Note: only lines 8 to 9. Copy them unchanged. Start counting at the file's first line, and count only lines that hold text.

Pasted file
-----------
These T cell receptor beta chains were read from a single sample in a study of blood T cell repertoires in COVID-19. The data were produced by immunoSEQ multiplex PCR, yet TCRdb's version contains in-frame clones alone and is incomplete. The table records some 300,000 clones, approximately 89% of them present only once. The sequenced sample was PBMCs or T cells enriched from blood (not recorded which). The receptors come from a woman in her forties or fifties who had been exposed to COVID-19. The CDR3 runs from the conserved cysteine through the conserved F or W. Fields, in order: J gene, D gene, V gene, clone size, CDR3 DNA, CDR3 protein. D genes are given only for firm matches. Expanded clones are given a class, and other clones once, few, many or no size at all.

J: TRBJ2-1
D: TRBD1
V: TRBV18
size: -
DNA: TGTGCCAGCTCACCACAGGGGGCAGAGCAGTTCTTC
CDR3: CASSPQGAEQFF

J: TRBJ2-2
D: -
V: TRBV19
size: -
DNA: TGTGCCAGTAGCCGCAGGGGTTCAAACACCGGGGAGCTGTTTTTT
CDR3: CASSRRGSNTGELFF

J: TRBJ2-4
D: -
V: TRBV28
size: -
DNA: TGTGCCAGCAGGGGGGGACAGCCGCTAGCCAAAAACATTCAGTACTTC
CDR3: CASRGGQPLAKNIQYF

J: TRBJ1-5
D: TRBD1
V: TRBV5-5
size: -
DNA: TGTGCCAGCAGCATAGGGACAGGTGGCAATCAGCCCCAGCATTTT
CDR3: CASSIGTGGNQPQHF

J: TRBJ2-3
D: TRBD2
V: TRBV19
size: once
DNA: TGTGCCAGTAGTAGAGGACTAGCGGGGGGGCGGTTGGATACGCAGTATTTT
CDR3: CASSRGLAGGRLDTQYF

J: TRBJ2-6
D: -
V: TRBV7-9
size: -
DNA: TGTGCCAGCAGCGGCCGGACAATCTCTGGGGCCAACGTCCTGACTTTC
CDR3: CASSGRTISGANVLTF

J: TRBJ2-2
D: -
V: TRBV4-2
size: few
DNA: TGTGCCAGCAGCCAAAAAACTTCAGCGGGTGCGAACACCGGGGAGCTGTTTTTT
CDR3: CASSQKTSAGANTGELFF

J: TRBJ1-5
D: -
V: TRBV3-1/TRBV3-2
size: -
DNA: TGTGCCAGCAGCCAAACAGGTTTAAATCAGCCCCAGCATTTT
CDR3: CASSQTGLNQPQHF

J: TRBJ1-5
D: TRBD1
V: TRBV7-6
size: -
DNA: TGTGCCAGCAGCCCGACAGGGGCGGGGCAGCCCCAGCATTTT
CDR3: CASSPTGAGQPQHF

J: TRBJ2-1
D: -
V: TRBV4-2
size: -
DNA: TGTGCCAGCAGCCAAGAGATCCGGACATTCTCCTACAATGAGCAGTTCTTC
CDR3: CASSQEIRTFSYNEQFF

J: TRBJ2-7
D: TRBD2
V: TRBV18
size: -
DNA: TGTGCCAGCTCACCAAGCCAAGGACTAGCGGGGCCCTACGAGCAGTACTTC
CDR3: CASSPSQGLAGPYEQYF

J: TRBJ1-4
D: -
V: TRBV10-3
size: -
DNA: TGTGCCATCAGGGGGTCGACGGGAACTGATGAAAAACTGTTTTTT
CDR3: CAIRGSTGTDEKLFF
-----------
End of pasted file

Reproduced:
J: TRBJ2-2
D: -